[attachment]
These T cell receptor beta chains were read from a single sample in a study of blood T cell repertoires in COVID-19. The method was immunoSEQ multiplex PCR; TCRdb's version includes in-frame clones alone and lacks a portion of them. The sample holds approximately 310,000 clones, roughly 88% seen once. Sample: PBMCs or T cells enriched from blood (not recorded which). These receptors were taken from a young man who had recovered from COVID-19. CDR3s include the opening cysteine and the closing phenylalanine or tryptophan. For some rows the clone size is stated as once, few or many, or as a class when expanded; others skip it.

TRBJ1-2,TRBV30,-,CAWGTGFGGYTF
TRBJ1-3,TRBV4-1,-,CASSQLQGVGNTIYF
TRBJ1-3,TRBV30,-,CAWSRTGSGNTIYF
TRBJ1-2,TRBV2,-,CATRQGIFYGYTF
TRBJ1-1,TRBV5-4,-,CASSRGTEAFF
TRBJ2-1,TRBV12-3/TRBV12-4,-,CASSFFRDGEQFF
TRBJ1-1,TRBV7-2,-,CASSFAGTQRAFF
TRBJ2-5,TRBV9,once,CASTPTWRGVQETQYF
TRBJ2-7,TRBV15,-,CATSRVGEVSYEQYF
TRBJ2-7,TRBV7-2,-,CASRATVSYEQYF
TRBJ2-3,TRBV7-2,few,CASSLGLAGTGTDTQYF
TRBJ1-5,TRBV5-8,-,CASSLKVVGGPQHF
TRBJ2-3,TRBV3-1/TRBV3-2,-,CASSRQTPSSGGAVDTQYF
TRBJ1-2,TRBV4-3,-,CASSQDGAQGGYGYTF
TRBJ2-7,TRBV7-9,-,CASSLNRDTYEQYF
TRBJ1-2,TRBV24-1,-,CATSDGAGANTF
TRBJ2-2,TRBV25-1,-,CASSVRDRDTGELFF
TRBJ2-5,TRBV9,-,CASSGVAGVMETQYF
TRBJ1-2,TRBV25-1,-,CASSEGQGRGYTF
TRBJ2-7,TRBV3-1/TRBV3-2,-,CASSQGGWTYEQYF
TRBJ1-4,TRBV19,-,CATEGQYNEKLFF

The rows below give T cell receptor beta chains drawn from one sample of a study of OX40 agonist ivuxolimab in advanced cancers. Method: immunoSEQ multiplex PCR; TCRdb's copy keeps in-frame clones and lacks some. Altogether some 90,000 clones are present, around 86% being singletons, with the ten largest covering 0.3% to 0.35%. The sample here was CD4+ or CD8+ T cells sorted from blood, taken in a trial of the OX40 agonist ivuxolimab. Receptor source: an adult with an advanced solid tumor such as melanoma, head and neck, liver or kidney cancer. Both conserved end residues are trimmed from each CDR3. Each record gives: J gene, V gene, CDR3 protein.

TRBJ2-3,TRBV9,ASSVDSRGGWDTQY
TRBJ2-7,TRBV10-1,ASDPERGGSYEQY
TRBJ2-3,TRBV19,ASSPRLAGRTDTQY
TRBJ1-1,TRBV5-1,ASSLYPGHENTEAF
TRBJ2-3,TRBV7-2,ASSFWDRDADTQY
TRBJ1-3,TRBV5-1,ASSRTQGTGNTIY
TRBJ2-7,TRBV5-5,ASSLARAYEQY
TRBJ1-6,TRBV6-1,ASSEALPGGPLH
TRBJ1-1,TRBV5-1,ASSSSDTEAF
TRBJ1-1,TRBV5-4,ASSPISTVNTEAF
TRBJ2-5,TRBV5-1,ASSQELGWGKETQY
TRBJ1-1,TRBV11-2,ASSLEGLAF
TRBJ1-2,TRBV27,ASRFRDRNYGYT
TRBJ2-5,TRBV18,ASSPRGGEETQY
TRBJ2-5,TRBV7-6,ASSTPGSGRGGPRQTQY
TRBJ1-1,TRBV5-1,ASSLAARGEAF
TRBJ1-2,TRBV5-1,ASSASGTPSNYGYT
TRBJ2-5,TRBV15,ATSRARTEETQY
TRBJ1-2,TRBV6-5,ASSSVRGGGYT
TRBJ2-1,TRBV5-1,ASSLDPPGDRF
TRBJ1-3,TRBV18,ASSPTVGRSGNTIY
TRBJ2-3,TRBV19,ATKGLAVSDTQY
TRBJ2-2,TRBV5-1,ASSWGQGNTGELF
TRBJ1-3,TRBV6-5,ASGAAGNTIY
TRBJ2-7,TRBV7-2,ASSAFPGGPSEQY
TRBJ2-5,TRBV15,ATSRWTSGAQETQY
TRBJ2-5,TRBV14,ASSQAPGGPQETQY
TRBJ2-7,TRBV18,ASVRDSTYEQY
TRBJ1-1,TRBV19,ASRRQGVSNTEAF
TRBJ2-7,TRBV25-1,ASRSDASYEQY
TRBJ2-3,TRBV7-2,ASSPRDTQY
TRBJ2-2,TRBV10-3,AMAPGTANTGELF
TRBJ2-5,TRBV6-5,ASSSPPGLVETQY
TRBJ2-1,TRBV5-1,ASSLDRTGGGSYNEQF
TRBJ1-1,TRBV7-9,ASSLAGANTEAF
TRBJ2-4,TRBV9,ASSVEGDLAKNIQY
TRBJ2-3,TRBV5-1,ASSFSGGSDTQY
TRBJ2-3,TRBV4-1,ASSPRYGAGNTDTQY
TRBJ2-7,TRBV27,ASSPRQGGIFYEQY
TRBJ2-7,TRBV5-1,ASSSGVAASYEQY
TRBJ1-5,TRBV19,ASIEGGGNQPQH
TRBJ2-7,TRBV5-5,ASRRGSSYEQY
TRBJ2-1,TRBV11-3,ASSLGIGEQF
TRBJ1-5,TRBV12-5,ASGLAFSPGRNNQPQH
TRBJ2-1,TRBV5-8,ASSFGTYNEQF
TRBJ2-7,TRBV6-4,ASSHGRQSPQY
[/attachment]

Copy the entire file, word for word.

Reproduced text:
These T cell receptor beta chains were read from a single sample in a study of blood T cell repertoires in COVID-19. The method was immunoSEQ multiplex PCR; TCRdb's version includes in-frame clones alone and lacks a portion of them. The sample holds approximately 310,000 clones, roughly 88% seen once. Sample: PBMCs or T cells enriched from blood (not recorded which). These receptors were taken from a young man who had recovered from COVID-19. CDR3s include the opening cysteine and the closing phenylalanine or tryptophan. For some rows the clone size is stated as once, few or many, or as a class when expanded; others skip it.

TRBJ1-2,TRBV30,-,CAWGTGFGGYTF
TRBJ1-3,TRBV4-1,-,CASSQLQGVGNTIYF
TRBJ1-3,TRBV30,-,CAWSRTGSGNTIYF
TRBJ1-2,TRBV2,-,CATRQGIFYGYTF
TRBJ1-1,TRBV5-4,-,CASSRGTEAFF
TRBJ2-1,TRBV12-3/TRBV12-4,-,CASSFFRDGEQFF
TRBJ1-1,TRBV7-2,-,CASSFAGTQRAFF
TRBJ2-5,TRBV9,once,CASTPTWRGVQETQYF
TRBJ2-7,TRBV15,-,CATSRVGEVSYEQYF
TRBJ2-7,TRBV7-2,-,CASRATVSYEQYF
TRBJ2-3,TRBV7-2,few,CASSLGLAGTGTDTQYF
TRBJ1-5,TRBV5-8,-,CASSLKVVGGPQHF
TRBJ2-3,TRBV3-1/TRBV3-2,-,CASSRQTPSSGGAVDTQYF
TRBJ1-2,TRBV4-3,-,CASSQDGAQGGYGYTF
TRBJ2-7,TRBV7-9,-,CASSLNRDTYEQYF
TRBJ1-2,TRBV24-1,-,CATSDGAGANTF
TRBJ2-2,TRBV25-1,-,CASSVRDRDTGELFF
TRBJ2-5,TRBV9,-,CASSGVAGVMETQYF
TRBJ1-2,TRBV25-1,-,CASSEGQGRGYTF
TRBJ2-7,TRBV3-1/TRBV3-2,-,CASSQGGWTYEQYF
TRBJ1-4,TRBV19,-,CATEGQYNEKLFF

The rows below give T cell receptor beta chains drawn from one sample of a study of OX40 agonist ivuxolimab in advanced cancers. Method: immunoSEQ multiplex PCR; TCRdb's copy keeps in-frame clones and lacks some. Altogether some 90,000 clones are present, around 86% being singletons, with the ten largest covering 0.3% to 0.35%. The sample here was CD4+ or CD8+ T cells sorted from blood, taken in a trial of the OX40 agonist ivuxolimab. Receptor source: an adult with an advanced solid tumor such as melanoma, head and neck, liver or kidney cancer. Both conserved end residues are trimmed from each CDR3. Each record gives: J gene, V gene, CDR3 protein.

TRBJ2-3,TRBV9,ASSVDSRGGWDTQY
TRBJ2-7,TRBV10-1,ASDPERGGSYEQY
TRBJ2-3,TRBV19,ASSPRLAGRTDTQY
TRBJ1-1,TRBV5-1,ASSLYPGHENTEAF
TRBJ2-3,TRBV7-2,ASSFWDRDADTQY
TRBJ1-3,TRBV5-1,ASSRTQGTGNTIY
TRBJ2-7,TRBV5-5,ASSLARAYEQY
TRBJ1-6,TRBV6-1,ASSEALPGGPLH
TRBJ1-1,TRBV5-1,ASSSSDTEAF
TRBJ1-1,TRBV5-4,ASSPISTVNTEAF
TRBJ2-5,TRBV5-1,ASSQELGWGKETQY
TRBJ1-1,TRBV11-2,ASSLEGLAF
TRBJ1-2,TRBV27,ASRFRDRNYGYT
TRBJ2-5,TRBV18,ASSPRGGEETQY
TRBJ2-5,TRBV7-6,ASSTPGSGRGGPRQTQY
TRBJ1-1,TRBV5-1,ASSLAARGEAF
TRBJ1-2,TRBV5-1,ASSASGTPSNYGYT
TRBJ2-5,TRBV15,ATSRARTEETQY
TRBJ1-2,TRBV6-5,ASSSVRGGGYT
TRBJ2-1,TRBV5-1,ASSLDPPGDRF
TRBJ1-3,TRBV18,ASSPTVGRSGNTIY
TRBJ2-3,TRBV19,ATKGLAVSDTQY
TRBJ2-2,TRBV5-1,ASSWGQGNTGELF
TRBJ1-3,TRBV6-5,ASGAAGNTIY
TRBJ2-7,TRBV7-2,ASSAFPGGPSEQY
TRBJ2-5,TRBV15,ATSRWTSGAQETQY
TRBJ2-5,TRBV14,ASSQAPGGPQETQY
TRBJ2-7,TRBV18,ASVRDSTYEQY
TRBJ1-1,TRBV19,ASRRQGVSNTEAF
TRBJ2-7,TRBV25-1,ASRSDASYEQY
TRBJ2-3,TRBV7-2,ASSPRDTQY
TRBJ2-2,TRBV10-3,AMAPGTANTGELF
TRBJ2-5,TRBV6-5,ASSSPPGLVETQY
TRBJ2-1,TRBV5-1,ASSLDRTGGGSYNEQF
TRBJ1-1,TRBV7-9,ASSLAGANTEAF
TRBJ2-4,TRBV9,ASSVEGDLAKNIQY
TRBJ2-3,TRBV5-1,ASSFSGGSDTQY
TRBJ2-3,TRBV4-1,ASSPRYGAGNTDTQY
TRBJ2-7,TRBV27,ASSPRQGGIFYEQY
TRBJ2-7,TRBV5-1,ASSSGVAASYEQY
TRBJ1-5,TRBV19,ASIEGGGNQPQH
TRBJ2-7,TRBV5-5,ASRRGSSYEQY
TRBJ2-1,TRBV11-3,ASSLGIGEQF
TRBJ1-5,TRBV12-5,ASGLAFSPGRNNQPQH
TRBJ2-1,TRBV5-8,ASSFGTYNEQF
TRBJ2-7,TRBV6-4,ASSHGRQSPQY